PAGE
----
As noted in other studies [15,16] conducted in resource-constrained settings, our results indicate that HIV status may strongly influence the way women desire to plan their families and their use of family planning. Nearly all HIV-positive women (88%) interviewed reported not wanting additional children at the time of the study or in the future as compared with about half of HIV-negative women. HIV-negative women were 16 times more likely to report a desire for additional children as compared with HIV-positive women in multivariate analysis after controlling for other respondent differences. Studies in Kenya, Zambia and Malawi have also shown significantly stronger desires to limit childbearing among HIV-positive than negative women [8,17]. Similarly, when compared with HIV-negative women, HIV-positive respondents were significantly more likely to use a modern method of family planning and particularly more likely to use condoms. This result differs from studies [8,17] conducted in Kenya and Zambia where HIV-positive women had similar contraceptive use rates as HIV-negative women receiving PMTCT services.
Receipt of family planning information in the antenatal period was widely reported by both HIV-positive and negative women, suggesting some success in a key step in the integration of family planning and HIV services. However, even after receiving information about family planning during an ANC consultation, the proportion of HIV-positive and negative women in our study using any modern family planning method remained low at 43 and 12%, respectively. As modern family planning method use rates were virtually unchanged when we considered solely women who reported a desire to limit childbearing, these data suggest a large gap between family planning counseling and uptake among women attending PMTCT services. Further efforts are needed to explore the reasons behind these findings, including, among others, missed opportunities during ANC, poor linkages between ANC and family planning services, lack of method availability, and sociocultural factors, including gender dynamics.
The significantly lower proportion of HIV-negative women who reported receiving counseling regarding condoms, who were familiar with condoms and who reported using condoms are troubling. With an HIV prevalence of 3.6% among women , the majority of clients seeking ANC services in Rwanda are likely to be HIV negative, and thus greater focus is needed in promoting an effective method of HIV prevention among HIV-negative women. Primary prevention is an important component of a comprehensive PMTCT strategy and programs should increase their efforts in this area in order to prevent incident infections among women testing HIV negative, especially as new infection during pregnancy or breastfeeding is associated with an increased risk of transmission to the fetus or infant [18–20].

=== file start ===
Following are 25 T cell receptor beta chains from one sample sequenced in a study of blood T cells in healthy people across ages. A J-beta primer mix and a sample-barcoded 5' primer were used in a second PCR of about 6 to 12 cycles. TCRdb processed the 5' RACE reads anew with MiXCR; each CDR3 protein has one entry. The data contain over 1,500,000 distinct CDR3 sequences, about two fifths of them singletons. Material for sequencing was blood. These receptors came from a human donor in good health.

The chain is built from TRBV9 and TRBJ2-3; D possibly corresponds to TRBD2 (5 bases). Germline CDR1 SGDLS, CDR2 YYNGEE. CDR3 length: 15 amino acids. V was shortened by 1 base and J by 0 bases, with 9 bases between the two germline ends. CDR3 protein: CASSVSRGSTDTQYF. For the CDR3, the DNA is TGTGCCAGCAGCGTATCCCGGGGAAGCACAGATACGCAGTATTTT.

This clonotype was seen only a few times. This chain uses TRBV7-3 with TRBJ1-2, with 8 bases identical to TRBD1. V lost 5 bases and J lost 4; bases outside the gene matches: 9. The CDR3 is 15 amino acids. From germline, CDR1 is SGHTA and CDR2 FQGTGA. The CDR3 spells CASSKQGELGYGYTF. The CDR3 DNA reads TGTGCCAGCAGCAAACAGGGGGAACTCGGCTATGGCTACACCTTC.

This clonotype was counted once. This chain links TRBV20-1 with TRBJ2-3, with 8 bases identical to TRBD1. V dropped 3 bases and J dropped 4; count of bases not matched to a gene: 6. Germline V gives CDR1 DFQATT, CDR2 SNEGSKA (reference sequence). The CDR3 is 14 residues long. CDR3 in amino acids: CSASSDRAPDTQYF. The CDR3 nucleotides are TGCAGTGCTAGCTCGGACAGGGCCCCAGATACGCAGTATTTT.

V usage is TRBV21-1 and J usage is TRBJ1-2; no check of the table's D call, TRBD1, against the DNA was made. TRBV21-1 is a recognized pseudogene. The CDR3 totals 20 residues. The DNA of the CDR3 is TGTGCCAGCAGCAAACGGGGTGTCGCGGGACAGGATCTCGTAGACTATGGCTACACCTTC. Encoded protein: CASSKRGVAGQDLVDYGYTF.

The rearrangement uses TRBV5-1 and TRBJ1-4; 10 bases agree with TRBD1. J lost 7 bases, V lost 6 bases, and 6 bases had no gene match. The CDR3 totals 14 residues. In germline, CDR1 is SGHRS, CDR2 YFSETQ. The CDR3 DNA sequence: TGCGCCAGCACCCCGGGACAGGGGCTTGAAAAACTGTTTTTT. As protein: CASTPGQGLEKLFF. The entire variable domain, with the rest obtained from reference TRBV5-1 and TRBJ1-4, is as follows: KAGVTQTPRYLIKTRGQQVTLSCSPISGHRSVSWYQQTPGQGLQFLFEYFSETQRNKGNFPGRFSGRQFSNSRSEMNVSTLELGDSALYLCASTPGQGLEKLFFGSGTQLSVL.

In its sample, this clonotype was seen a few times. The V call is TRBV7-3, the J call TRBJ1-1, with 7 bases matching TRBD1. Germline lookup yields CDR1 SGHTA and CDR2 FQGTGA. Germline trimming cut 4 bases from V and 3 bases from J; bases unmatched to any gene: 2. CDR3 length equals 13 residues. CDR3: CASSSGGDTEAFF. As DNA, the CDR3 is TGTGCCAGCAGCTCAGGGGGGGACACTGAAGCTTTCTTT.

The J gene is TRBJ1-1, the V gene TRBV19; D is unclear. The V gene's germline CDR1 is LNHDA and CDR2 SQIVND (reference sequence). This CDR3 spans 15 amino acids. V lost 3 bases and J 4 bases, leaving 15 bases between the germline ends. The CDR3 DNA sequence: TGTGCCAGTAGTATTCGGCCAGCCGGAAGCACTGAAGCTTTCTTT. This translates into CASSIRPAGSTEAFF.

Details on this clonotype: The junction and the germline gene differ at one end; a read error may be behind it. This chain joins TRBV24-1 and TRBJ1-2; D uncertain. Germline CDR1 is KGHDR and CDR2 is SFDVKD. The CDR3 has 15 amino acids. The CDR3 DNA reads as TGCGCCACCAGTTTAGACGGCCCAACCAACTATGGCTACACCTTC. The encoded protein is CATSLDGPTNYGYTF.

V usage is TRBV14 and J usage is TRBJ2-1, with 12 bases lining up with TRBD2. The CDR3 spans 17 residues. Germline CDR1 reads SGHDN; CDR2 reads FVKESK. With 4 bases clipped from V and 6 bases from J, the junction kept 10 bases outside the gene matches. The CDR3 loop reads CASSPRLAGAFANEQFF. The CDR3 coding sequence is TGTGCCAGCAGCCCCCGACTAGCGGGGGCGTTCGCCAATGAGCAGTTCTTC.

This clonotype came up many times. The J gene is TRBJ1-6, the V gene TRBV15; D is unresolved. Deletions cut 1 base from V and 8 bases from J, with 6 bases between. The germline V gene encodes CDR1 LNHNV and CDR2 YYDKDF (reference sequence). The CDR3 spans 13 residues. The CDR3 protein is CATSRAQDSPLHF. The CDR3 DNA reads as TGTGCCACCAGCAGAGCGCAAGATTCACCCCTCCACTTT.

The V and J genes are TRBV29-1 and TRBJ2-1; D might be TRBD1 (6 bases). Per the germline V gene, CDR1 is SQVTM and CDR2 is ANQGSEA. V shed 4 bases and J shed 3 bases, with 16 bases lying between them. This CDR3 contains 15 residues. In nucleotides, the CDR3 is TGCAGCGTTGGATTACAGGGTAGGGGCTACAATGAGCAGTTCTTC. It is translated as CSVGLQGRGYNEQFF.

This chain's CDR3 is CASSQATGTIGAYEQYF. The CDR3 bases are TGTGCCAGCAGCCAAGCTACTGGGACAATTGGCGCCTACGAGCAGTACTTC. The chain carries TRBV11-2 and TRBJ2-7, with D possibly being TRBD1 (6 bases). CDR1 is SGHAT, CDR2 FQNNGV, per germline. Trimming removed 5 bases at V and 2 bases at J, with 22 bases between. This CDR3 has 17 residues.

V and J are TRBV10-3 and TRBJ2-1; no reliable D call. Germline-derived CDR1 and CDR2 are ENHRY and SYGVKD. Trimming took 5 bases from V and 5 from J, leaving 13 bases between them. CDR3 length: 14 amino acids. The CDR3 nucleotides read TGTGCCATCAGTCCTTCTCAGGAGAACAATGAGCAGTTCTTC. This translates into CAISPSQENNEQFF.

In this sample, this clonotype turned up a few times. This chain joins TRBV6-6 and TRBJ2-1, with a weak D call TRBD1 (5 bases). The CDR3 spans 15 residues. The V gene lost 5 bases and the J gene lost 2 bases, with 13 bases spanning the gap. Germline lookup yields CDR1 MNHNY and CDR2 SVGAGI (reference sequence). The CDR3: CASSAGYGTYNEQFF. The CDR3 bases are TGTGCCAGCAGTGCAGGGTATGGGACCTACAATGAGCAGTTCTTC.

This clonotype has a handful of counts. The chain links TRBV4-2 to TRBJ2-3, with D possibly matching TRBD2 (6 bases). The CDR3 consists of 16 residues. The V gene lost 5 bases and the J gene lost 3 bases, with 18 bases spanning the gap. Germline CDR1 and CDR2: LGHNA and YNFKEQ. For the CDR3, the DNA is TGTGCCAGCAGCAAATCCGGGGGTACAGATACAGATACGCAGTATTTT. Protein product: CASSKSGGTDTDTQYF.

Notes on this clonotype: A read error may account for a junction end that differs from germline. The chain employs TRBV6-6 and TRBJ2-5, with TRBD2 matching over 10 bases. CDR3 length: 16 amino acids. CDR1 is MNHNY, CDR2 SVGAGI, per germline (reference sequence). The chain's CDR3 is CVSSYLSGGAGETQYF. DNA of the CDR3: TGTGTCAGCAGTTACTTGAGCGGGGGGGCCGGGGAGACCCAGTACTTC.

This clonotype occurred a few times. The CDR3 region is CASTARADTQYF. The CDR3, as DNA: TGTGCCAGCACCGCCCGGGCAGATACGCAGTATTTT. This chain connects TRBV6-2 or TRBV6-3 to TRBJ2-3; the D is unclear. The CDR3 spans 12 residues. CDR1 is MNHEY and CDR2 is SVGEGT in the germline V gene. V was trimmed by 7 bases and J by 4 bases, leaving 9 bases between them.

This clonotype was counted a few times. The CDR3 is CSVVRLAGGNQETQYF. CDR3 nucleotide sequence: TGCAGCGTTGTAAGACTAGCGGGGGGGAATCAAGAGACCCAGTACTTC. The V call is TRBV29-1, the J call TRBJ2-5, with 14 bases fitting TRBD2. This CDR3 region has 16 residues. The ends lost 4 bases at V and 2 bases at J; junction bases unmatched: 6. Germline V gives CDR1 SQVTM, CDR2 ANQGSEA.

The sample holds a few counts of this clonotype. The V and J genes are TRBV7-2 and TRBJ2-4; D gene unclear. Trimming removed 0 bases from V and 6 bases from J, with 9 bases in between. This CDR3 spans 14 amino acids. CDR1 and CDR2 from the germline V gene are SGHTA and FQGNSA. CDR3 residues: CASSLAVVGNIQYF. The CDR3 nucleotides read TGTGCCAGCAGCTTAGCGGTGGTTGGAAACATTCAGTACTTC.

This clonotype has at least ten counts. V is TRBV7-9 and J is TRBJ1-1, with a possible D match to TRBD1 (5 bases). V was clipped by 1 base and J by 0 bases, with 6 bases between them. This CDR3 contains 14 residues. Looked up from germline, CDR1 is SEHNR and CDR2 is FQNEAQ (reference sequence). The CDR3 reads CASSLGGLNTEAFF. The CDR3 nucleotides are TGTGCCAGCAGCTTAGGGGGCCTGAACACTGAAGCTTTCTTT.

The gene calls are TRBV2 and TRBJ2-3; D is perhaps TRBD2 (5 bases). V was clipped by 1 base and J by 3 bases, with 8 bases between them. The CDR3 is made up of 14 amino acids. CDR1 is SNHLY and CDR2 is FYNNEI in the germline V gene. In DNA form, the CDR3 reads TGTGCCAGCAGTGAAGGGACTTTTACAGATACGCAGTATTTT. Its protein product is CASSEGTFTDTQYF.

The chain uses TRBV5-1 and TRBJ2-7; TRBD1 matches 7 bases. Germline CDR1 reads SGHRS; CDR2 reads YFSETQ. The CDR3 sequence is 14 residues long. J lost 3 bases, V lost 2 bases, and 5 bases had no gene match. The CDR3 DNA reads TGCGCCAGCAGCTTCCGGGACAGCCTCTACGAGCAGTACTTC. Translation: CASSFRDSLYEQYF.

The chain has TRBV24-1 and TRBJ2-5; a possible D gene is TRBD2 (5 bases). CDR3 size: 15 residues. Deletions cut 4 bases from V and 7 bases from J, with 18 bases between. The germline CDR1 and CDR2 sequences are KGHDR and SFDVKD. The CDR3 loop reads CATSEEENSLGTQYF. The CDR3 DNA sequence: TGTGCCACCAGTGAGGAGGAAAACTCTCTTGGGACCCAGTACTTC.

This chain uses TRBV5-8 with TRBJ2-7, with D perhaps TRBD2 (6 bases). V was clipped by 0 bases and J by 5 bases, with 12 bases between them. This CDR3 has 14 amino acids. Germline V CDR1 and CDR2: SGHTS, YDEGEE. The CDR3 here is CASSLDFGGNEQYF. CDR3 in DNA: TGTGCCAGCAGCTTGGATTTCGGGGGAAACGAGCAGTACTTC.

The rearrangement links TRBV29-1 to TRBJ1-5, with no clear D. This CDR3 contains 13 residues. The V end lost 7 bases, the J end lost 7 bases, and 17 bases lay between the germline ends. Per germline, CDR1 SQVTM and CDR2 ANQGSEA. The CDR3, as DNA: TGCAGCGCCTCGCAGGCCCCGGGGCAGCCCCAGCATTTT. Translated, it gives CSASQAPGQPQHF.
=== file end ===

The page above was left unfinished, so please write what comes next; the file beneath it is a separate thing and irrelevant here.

Our results also indicate that in addition to HIV status, both socioeconomic and service delivery factors were associated with pregnancy desires and modern family planning use. Multivariate analysis showed that women currently in a union and those with fewer children had a stronger desire for additional children, after controlling for HIV status and other respondent differences. A similar relationship between the number of living children and pregnancy desires was observed among HIV-negative but not HIV-positive women recruited from PMTCT clinics in South Africa . In our study, women in union were also more likely to report modern contraceptive use, a finding observed among HIV-positive women receiving PMTCT services in Côte d'Ivoire . With regard to service delivery factors, women who made fewer ANC visits were less likely to report modern family planning. Providing family planning services to those who do not optimally utilize ANC services is a challenge for the healthcare system. The results indicate the need to explore novel ways to bring family planning services to these women, including community-based healthcare workers or services, which have been shown to effectively promote family planning use in other settings [23,24].